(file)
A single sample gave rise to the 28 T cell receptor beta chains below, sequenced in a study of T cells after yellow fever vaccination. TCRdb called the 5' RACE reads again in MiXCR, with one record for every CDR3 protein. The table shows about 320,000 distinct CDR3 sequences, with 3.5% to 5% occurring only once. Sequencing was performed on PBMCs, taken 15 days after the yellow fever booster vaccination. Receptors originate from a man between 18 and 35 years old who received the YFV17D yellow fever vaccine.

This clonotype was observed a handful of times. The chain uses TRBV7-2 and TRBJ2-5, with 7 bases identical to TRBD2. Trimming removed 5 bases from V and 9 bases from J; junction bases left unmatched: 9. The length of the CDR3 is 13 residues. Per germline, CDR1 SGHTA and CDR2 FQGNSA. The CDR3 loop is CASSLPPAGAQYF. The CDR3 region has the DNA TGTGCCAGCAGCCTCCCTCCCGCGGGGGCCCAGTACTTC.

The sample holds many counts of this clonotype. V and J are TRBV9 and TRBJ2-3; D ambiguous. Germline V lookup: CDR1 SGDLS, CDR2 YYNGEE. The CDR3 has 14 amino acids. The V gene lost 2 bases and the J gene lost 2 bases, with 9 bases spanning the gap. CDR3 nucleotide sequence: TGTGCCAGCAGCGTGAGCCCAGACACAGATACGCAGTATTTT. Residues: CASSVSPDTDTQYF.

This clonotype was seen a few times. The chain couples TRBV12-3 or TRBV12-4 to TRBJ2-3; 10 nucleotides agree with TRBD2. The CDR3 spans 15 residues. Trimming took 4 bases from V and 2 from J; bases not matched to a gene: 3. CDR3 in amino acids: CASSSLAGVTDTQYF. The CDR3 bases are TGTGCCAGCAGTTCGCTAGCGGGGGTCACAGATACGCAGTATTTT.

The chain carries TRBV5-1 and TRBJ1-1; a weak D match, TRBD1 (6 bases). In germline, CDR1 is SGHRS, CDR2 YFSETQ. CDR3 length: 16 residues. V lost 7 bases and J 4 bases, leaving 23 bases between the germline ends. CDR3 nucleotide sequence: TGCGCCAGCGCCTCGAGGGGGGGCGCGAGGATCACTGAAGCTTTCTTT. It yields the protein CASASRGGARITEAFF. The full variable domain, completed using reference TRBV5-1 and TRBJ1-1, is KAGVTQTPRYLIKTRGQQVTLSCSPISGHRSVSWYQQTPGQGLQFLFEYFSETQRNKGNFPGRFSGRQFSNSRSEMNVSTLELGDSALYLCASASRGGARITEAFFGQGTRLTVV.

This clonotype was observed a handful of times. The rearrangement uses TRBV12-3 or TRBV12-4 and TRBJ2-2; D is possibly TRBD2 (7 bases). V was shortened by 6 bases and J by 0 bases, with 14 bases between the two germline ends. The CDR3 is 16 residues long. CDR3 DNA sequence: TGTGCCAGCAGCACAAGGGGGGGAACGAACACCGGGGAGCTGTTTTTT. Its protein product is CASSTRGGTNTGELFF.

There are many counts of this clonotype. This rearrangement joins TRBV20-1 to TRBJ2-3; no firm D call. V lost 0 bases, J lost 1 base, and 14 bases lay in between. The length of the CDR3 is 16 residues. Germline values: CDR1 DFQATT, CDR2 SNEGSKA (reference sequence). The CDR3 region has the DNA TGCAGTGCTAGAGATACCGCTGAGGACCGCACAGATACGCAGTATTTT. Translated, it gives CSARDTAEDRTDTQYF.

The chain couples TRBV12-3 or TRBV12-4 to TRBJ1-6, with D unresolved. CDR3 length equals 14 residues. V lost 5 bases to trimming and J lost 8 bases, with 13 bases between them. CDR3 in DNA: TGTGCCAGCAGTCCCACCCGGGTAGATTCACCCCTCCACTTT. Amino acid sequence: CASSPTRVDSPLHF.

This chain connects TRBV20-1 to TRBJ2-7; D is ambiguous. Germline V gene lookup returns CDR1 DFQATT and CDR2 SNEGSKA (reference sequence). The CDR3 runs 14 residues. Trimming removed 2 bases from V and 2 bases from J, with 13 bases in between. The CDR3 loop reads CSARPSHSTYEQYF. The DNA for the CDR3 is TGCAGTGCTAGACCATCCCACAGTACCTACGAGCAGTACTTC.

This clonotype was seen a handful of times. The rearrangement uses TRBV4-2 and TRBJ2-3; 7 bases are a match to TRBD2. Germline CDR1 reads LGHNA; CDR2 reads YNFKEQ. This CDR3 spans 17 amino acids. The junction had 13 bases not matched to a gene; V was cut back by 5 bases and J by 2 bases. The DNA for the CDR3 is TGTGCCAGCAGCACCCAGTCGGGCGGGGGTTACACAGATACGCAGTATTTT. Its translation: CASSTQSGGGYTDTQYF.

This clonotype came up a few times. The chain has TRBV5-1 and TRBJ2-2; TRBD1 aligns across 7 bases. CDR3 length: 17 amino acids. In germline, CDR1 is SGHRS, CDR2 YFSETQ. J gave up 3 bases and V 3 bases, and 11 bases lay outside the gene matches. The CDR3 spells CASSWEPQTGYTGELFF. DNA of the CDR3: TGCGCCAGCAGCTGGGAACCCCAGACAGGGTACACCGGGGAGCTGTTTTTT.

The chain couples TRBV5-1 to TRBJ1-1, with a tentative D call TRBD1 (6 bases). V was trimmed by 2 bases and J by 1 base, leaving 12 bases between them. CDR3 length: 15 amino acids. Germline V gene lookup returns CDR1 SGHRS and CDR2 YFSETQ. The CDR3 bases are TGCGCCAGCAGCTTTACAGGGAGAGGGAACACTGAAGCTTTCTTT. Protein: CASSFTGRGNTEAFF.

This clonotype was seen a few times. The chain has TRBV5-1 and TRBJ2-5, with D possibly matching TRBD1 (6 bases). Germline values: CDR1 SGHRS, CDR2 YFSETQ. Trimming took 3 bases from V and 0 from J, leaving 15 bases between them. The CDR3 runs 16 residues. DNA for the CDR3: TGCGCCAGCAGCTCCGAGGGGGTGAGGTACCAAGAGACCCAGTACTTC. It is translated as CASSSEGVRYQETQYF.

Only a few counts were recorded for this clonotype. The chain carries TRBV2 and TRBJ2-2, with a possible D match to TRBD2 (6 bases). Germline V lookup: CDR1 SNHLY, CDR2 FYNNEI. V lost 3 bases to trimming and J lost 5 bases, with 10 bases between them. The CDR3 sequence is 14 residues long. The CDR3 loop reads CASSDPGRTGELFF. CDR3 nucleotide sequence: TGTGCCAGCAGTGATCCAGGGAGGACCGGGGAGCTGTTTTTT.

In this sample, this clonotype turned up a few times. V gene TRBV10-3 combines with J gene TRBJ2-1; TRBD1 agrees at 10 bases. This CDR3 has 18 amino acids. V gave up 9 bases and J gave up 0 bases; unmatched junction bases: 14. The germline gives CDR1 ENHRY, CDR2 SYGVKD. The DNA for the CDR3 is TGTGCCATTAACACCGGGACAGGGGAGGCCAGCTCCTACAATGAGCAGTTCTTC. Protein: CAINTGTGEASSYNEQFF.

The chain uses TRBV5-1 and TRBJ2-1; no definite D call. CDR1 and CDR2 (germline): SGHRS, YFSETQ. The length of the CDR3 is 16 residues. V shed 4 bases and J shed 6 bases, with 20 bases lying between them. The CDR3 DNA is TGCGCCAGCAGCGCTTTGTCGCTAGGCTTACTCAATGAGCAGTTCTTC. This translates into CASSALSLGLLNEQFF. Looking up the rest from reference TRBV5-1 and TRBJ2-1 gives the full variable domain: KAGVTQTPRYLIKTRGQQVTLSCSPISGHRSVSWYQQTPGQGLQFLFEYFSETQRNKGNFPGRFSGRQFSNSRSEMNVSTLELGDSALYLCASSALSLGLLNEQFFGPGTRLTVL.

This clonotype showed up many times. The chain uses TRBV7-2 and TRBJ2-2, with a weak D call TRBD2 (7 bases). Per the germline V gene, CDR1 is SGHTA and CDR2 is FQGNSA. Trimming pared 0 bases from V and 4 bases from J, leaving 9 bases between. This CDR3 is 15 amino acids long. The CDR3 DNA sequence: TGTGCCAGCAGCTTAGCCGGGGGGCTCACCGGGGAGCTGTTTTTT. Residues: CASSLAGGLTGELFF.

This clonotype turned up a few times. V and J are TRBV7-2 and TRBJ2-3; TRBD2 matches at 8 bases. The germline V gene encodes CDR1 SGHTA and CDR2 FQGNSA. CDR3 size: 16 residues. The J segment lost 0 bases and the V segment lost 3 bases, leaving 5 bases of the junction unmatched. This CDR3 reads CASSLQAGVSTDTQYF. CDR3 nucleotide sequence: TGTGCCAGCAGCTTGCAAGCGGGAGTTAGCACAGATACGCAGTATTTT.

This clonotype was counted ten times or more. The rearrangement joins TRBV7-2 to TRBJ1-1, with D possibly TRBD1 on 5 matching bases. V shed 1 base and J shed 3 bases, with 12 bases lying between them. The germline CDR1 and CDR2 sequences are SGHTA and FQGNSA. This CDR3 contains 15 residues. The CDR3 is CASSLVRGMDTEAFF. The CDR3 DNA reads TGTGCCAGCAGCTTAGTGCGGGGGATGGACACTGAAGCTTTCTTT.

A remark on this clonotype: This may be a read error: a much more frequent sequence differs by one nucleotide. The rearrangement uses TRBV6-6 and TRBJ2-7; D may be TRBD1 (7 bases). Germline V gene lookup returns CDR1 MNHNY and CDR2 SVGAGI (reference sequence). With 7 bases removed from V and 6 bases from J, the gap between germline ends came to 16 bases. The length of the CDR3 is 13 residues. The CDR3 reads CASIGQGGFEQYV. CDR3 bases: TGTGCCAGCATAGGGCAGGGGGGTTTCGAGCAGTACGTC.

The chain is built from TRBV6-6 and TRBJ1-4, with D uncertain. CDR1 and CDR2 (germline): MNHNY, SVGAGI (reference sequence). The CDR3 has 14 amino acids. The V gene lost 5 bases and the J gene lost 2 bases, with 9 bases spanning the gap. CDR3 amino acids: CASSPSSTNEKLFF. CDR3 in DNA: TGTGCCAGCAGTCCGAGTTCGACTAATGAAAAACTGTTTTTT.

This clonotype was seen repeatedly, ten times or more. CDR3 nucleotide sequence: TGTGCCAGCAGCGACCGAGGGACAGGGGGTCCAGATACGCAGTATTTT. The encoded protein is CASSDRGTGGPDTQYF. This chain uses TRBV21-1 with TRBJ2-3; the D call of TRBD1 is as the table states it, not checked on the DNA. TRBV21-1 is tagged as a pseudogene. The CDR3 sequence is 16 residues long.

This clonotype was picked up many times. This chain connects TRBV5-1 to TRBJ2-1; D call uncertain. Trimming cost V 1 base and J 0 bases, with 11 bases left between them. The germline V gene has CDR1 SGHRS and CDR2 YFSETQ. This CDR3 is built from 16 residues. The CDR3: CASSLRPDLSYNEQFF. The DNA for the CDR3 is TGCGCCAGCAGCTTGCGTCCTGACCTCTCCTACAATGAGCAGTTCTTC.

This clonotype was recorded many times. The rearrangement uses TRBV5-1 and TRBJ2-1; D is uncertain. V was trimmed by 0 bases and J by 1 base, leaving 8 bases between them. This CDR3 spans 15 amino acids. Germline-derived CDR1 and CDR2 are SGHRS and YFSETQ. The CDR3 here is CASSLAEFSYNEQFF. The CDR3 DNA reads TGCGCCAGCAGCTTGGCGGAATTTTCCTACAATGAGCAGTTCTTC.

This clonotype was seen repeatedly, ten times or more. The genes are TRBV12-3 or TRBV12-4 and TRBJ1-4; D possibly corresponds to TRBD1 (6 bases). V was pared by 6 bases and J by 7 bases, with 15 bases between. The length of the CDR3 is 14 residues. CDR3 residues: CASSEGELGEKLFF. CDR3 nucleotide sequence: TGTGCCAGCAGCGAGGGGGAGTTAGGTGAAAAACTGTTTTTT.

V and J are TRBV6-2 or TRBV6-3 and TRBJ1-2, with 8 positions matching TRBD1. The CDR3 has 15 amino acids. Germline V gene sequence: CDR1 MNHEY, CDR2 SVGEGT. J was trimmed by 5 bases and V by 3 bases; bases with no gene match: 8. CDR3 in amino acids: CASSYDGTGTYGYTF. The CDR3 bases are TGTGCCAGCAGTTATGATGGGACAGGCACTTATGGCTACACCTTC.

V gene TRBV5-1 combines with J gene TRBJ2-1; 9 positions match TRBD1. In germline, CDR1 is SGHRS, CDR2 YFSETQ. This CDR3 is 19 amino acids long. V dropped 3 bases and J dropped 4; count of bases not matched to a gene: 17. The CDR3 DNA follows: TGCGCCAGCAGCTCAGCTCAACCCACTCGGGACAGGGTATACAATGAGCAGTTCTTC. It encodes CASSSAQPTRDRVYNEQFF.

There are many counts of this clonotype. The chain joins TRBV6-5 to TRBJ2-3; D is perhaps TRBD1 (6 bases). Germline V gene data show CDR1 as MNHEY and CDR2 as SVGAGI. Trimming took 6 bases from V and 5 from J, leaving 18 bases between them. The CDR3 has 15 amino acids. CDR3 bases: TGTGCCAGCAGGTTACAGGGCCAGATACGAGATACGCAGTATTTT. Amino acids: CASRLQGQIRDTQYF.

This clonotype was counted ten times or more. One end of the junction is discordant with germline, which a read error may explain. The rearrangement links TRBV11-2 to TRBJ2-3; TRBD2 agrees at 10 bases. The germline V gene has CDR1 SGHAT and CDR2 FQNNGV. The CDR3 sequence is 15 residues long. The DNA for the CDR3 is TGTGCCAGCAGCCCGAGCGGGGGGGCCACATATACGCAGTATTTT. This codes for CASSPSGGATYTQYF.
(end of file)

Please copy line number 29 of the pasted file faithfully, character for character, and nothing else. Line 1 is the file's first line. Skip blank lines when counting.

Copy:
This clonotype was counted ten times or more. One end of the junction is discordant with germline, which a read error may explain. The rearrangement links TRBV11-2 to TRBJ2-3; TRBD2 agrees at 10 bases. The germline V gene has CDR1 SGHAT and CDR2 FQNNGV. The CDR3 sequence is 15 residues long. The DNA for the CDR3 is TGTGCCAGCAGCCCGAGCGGGGGGGCCACATATACGCAGTATTTT. This codes for CASSPSGGATYTQYF.